Overall, this is a well-made and thought-provoking film, raising awareness of strong parallels between then and now – our world of fake news, hacking and manipulating facts for political reasons, and the endless debate as to whether the means justify the ends. Interviews with the real-life Katharine Gun suggest the storyline is authentic in more than the essentials. Claiming that she would act in the same way again, she has the last word: “Truth always matters at the end of the day”.

Marianne and Leonard: Songs of Love

Marianne & Leonard: Words of LoveIn the 1960s, Leonard Cohen joined the colony of aspiring writers on the exquisite Greek island of Hydra, with the lures of casual sex, cheap alcohol and easy access to drugs. He soon began to receive practical and emotional support from Marianne Ihlen, the beautiful young Norwegian who was for several years his lover and “muse”. Apart from not seeming in awe of him, she was a good listener with a gift for drawing out the talent in others. Abandoned by her husband and the mother of an appealing child, “Little Alex”, Marianne was open to ideas of “free love”, but as Leonard developed his megastar status as a singer/songwriter, she could not cope with hectic lifestyle involving long visits to the States, and having to share him with the hoards of fans who also wanted a piece of him.

Beneath the shield of charisma and charm, Leonard actually behaved appallingly at times, drifting off on assignations with women as the fancy took him, putting her under pressure to have abortions since he did not want to have children, or at least those who were not Jewish, when it came to the crunch. There is some remarkable film footage of his lifestyle: the scene where he invites the audience onto the stage in a kind of mass group love in, until the space is filled with a heaving pile of people, or when, clearly very high on drugs, he shaves himself with a flourish since he has convinced himself that this alone will enable him to revive a flagging performance.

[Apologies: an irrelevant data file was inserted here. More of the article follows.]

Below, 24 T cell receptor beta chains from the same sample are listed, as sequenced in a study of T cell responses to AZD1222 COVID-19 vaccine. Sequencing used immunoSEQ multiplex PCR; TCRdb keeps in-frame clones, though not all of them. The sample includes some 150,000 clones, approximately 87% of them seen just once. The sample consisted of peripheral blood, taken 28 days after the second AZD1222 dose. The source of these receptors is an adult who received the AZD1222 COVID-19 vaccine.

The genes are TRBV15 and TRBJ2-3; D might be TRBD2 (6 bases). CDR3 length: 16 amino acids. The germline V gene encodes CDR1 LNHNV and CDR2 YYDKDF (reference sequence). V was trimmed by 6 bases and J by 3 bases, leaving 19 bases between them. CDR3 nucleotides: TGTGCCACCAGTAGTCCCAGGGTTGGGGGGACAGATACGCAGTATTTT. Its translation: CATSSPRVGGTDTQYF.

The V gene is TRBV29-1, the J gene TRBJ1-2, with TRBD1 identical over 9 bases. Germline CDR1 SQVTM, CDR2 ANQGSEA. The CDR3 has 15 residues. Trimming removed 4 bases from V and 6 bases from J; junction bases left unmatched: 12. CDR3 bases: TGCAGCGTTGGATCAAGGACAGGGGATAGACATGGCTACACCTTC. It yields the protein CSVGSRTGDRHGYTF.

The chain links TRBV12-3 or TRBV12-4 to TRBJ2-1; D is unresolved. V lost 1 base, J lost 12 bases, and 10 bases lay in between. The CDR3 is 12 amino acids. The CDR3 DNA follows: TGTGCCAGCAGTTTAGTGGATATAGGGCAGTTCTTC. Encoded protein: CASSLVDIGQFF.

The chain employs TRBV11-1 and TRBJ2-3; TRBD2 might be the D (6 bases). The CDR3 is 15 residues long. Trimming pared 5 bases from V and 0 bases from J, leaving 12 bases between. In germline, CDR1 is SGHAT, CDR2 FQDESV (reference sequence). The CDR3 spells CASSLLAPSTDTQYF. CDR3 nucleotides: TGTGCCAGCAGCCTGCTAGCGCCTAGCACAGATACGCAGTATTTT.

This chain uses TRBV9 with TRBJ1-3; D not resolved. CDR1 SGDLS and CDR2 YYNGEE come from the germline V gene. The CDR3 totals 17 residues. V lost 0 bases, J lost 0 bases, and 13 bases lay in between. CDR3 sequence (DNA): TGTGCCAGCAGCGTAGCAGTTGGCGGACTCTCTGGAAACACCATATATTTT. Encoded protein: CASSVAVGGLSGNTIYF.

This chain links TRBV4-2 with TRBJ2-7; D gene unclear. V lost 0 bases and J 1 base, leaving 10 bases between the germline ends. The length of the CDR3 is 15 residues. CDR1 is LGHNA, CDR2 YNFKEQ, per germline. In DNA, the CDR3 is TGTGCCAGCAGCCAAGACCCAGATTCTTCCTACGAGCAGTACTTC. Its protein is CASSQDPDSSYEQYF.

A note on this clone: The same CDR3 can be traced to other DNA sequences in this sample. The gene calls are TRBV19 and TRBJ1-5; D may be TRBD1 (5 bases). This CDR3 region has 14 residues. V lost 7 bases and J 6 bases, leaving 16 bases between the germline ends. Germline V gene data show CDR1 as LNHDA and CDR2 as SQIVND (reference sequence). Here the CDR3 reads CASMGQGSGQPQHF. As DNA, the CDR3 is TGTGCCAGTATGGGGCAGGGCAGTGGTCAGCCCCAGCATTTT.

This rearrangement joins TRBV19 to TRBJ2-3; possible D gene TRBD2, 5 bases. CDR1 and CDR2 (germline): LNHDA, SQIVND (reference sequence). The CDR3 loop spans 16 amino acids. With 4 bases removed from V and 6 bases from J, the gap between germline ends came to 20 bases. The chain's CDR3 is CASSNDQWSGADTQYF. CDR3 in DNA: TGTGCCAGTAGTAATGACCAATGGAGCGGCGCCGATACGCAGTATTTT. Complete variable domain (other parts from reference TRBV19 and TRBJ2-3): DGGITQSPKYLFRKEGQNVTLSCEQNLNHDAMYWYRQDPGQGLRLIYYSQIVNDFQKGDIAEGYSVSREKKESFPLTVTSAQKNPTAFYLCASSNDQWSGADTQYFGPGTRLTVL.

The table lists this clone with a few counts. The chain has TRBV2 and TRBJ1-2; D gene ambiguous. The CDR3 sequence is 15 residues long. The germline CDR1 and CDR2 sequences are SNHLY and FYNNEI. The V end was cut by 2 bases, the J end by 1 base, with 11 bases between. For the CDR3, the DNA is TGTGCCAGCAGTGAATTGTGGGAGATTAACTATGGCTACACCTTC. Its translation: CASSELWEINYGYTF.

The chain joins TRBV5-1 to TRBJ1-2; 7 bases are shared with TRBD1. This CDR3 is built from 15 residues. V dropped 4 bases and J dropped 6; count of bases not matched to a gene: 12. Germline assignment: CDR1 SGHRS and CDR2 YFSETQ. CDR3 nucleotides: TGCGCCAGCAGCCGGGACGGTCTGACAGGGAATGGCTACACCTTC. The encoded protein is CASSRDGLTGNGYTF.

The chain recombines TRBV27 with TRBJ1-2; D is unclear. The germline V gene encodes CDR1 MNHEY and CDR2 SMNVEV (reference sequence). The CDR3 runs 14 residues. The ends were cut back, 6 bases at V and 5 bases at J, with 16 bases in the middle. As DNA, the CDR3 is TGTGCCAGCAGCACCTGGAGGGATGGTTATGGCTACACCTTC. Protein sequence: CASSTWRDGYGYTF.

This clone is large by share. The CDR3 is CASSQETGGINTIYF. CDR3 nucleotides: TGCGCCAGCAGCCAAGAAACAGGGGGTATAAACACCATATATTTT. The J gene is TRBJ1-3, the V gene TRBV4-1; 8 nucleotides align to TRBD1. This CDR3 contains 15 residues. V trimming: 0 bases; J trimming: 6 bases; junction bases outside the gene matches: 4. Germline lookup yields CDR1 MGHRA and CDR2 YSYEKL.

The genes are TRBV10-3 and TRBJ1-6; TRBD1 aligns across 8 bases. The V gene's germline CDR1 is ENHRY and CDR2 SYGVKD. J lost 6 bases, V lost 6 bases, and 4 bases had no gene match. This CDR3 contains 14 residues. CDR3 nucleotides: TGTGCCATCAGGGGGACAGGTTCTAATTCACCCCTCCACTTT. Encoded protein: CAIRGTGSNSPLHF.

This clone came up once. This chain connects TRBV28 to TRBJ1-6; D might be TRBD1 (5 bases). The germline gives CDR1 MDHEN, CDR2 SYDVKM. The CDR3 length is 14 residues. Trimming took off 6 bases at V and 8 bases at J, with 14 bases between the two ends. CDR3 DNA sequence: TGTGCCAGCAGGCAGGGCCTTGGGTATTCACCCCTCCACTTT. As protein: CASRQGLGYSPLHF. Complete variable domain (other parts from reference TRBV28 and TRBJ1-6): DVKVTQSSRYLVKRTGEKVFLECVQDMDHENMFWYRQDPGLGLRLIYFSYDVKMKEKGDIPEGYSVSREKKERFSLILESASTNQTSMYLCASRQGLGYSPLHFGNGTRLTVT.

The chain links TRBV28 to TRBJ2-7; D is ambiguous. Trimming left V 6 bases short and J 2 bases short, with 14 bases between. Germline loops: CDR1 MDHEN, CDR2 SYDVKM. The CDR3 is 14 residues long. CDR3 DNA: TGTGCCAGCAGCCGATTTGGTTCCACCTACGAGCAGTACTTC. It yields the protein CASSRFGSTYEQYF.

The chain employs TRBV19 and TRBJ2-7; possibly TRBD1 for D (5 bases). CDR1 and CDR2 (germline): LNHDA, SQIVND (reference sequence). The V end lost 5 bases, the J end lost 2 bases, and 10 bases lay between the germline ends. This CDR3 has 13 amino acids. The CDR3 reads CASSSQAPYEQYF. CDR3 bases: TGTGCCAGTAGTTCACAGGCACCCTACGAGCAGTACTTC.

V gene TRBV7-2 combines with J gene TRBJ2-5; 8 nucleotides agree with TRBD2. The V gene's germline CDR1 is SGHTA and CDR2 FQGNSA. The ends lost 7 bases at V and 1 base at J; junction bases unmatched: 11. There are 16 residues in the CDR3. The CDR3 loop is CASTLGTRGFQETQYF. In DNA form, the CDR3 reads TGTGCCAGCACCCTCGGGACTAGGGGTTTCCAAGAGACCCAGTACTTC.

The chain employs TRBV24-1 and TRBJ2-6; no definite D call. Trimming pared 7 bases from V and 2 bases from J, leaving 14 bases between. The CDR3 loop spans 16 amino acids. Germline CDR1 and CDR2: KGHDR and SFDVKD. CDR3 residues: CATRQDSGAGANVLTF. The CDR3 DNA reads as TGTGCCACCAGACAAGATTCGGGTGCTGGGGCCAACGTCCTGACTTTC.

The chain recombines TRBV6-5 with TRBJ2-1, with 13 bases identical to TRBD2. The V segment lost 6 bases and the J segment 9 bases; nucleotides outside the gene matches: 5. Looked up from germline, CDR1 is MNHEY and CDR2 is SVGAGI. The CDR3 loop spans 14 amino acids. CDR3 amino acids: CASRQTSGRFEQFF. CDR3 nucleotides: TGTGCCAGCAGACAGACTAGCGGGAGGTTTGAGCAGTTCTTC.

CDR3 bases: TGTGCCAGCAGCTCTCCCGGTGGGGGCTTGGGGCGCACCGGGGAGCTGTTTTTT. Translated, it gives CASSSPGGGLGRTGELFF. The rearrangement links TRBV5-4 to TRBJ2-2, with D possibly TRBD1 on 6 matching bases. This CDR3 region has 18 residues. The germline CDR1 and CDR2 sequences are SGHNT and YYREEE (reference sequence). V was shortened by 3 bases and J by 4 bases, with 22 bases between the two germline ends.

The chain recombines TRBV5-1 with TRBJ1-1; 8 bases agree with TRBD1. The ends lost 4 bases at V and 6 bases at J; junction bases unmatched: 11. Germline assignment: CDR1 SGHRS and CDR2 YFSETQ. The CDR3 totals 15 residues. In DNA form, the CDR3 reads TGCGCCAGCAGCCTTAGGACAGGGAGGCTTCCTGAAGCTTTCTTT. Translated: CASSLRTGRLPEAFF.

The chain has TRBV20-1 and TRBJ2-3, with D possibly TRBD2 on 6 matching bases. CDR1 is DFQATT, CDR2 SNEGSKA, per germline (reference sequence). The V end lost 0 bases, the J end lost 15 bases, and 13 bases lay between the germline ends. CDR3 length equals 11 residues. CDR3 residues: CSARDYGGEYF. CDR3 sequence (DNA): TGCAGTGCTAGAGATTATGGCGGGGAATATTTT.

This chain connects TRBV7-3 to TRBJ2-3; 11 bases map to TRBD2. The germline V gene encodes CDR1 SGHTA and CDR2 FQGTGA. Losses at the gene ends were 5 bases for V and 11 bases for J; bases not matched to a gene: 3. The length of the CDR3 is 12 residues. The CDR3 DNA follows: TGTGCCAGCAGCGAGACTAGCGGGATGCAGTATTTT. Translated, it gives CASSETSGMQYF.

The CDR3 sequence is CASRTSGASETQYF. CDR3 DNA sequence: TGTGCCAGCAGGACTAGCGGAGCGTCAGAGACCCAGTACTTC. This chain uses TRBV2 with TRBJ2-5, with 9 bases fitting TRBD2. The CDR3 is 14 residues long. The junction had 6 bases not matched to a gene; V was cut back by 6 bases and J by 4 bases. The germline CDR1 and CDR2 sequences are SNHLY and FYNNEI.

I have read critical reviews to the effect that the film is too much about Leonard rather than Marianne, of whose early life we are told nothing. In fact a good deal is also omitted over, for instance, Leonard’s second major relationship with Suzanne, who it seems appeared, Cohen’s child on her hip, on Marianne’s doorstep in Hydra, demanding that she quit the property. This was the final trigger needed to send her back to a conventional life in Norway. Yet what had clearly been a deep and genuine relationship endured to the extent that, on her death bed years later, she received a prompt and moving note from Leonard. I remain uncertain to what extent inclusion of the film of this event is intrusive.

What makes this documentary particularly powerful is the plentiful footage of life on Hydra in the 60s, as recorded by the talented DA Pennebaker and stored unviewed in his attic for decades. For those who remember the 60s, and the hippy flower power at odds with what was still a very conservative Britain, it is very evocative. The magnetic appeal and unspoilt beauty of the Greek islands were enjoyed at the price of an eternal sense of nostalgia, making life anywhere else seem faded and dull for ever after.